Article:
AECbytes Tips and Tricks Issue
#30 (May 29, 2008)
Brainstorming with Autodesk SketchBook Pro 2009
Book & Video Author
I have never been able to design 100% on a computer. In my experience, CAD and BIM are way too specific in the brainstorming stage, when you are formulating the parti or "central design idea." Google SketchUp is great for working existing concepts out in 3D, but if you're like me, you prefer to come up with concepts by sketching.
For years I have sketched in bound books, on loose sheets of paper, using rolls of tracing paper, and even the odd napkin. Finding old sketches is a challenge (most are thrown out) and using them in a digital workflow requires scanning—which for me is more than the activation energy required to make it happen.
Enter SketchBook Pro. I just discovered SketchBook even though it's been around for five years, probably because it's been marketed in the Media & Entertainment channel rather than in AEC. Don't let that dissuade you because SketchBook is a joy to use and extremely useful to anyone who sketches, priced at only US$195. A 15-day free trial of SketchBook Pro 2009 is available on Autodesk's website.
SketchBook Pro was originally created by Alias in 2003 and it went through two releases until Alias was acquired by Autodesk in 2005. SketchBook Pro 2009 is the third release of this software and the first release under the Autodesk banner—now available on XP, Vista, Tiger and Leopard (PPC & Intel).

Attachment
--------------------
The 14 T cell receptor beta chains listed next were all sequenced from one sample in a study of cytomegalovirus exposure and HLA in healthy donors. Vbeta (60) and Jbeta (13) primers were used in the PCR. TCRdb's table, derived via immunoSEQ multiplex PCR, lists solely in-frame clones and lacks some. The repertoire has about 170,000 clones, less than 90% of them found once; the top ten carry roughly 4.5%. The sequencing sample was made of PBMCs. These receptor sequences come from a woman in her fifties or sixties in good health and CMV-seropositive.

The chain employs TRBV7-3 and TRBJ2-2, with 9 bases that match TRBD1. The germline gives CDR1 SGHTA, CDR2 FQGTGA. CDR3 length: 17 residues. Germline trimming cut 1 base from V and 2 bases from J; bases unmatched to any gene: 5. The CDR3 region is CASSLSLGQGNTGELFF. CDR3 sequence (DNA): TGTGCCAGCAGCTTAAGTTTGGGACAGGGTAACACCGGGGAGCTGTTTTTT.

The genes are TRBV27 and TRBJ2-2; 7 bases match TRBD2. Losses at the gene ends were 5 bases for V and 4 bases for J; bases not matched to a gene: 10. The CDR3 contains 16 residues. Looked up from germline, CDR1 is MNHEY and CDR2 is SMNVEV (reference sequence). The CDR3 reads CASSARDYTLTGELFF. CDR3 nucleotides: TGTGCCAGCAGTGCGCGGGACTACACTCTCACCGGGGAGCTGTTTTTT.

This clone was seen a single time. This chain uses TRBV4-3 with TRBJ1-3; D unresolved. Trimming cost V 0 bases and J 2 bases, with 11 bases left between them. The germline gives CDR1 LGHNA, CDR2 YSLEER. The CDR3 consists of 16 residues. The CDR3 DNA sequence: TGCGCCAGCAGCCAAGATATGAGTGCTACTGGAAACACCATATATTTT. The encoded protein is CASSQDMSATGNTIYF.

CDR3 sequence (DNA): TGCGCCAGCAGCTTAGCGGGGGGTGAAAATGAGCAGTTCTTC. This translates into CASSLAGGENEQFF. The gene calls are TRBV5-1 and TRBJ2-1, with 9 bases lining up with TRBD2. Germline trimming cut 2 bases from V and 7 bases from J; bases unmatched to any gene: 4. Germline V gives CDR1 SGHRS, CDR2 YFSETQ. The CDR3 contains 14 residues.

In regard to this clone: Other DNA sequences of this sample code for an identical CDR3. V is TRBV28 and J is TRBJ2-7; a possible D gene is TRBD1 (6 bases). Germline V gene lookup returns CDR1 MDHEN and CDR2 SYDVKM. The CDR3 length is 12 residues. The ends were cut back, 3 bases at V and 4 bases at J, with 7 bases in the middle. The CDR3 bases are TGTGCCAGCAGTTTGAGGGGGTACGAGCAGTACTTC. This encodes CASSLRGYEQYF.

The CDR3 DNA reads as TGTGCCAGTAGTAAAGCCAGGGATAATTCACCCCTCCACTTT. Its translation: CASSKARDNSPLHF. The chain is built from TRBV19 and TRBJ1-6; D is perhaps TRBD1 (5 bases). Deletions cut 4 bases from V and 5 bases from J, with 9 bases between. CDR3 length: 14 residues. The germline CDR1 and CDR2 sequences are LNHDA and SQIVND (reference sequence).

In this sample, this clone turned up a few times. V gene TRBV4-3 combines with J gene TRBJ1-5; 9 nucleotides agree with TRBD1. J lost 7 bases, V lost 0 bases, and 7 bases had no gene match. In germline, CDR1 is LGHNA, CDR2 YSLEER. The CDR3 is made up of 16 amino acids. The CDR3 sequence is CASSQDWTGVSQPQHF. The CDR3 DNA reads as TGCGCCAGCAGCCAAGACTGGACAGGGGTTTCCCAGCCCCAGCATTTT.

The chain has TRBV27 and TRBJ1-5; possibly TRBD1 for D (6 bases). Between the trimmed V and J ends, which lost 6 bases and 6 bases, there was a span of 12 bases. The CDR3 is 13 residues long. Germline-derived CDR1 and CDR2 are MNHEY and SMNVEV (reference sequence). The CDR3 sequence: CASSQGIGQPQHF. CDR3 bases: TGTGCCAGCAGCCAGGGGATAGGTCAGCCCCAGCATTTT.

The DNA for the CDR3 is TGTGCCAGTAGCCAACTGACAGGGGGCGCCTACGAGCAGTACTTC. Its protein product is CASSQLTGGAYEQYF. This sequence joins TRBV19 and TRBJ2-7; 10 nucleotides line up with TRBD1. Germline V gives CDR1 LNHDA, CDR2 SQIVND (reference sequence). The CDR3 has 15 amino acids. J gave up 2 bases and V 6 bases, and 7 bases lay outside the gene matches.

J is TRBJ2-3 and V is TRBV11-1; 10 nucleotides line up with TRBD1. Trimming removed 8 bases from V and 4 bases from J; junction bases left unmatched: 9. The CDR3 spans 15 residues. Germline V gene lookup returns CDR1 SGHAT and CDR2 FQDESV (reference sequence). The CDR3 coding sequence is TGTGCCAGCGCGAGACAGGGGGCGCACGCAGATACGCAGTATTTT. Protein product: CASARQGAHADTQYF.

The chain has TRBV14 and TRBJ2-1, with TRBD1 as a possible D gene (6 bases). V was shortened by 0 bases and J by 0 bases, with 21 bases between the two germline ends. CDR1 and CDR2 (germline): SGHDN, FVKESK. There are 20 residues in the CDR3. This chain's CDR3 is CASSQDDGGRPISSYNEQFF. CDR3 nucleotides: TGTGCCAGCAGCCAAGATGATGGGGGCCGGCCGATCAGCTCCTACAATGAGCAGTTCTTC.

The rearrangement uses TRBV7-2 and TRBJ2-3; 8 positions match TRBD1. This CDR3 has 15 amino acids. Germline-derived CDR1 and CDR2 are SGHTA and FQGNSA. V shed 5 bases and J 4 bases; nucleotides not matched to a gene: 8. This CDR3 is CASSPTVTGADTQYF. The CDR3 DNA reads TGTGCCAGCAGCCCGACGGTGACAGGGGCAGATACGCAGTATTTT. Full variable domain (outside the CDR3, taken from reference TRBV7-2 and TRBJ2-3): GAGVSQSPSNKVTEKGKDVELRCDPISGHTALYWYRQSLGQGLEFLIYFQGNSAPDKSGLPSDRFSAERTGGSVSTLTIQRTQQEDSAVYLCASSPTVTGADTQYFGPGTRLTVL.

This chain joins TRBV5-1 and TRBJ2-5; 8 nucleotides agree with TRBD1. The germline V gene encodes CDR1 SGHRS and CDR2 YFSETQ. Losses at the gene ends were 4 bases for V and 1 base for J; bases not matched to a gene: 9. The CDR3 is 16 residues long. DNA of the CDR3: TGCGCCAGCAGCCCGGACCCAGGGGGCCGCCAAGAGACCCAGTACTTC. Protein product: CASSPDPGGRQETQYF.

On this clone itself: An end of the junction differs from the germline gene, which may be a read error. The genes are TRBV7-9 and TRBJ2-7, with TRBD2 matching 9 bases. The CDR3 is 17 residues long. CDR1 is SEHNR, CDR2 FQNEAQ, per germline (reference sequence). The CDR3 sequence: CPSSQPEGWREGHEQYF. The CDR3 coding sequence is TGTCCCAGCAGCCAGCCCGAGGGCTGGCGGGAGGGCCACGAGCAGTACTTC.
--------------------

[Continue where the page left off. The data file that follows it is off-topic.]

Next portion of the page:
Would you rather sketch with a bar of soap or a pencil? Sketch with a mouse if you must, but SketchBook is optimized for a TabletPC or a pressure sensitive tablet. By the way, I can't recommend Wacom tablets enough. The Intuos3 6x8 tablet is the best peripheral device I've ever owned and greatly improves my productivity in all applications.
Innovative User Interface
SketchBook Pro has a very understated and elegant user interface. Aside from the menu bar (which you can hide) the only thing you see on your sketchpad is an arc with a few icons. The area inside the arc is called the lagoon—it's transparent so you can see your sketch right through it. The Undo and Redo buttons are in this lagoon, along with the Brush Palette toggle button (which shows the current tool), and the Color Picker.
Each one of the icons on the arc pops up revealing a wheel of eight icons. Select an option by dragging the stylus (or mouse) outward in any one of eight directions. You don't have to wait for the wheel to appear to choose a tool; flick toward an icon and let go of the mouse button or take the point of the stylus off the tablet.
The Brushes wheel contains the following tools, clockwise from 12 o'clock: pencil, chisel tip pen, airbrush, hard eraser, swap between 2 brushes, ballpoint pen, marker, and airbrush. Pressing the S key is an alternative to the tool for swapping between the current and previously selected brushes. I find it handy to swap between the pencil and marker when penciling in an object and then adding tone with the marker.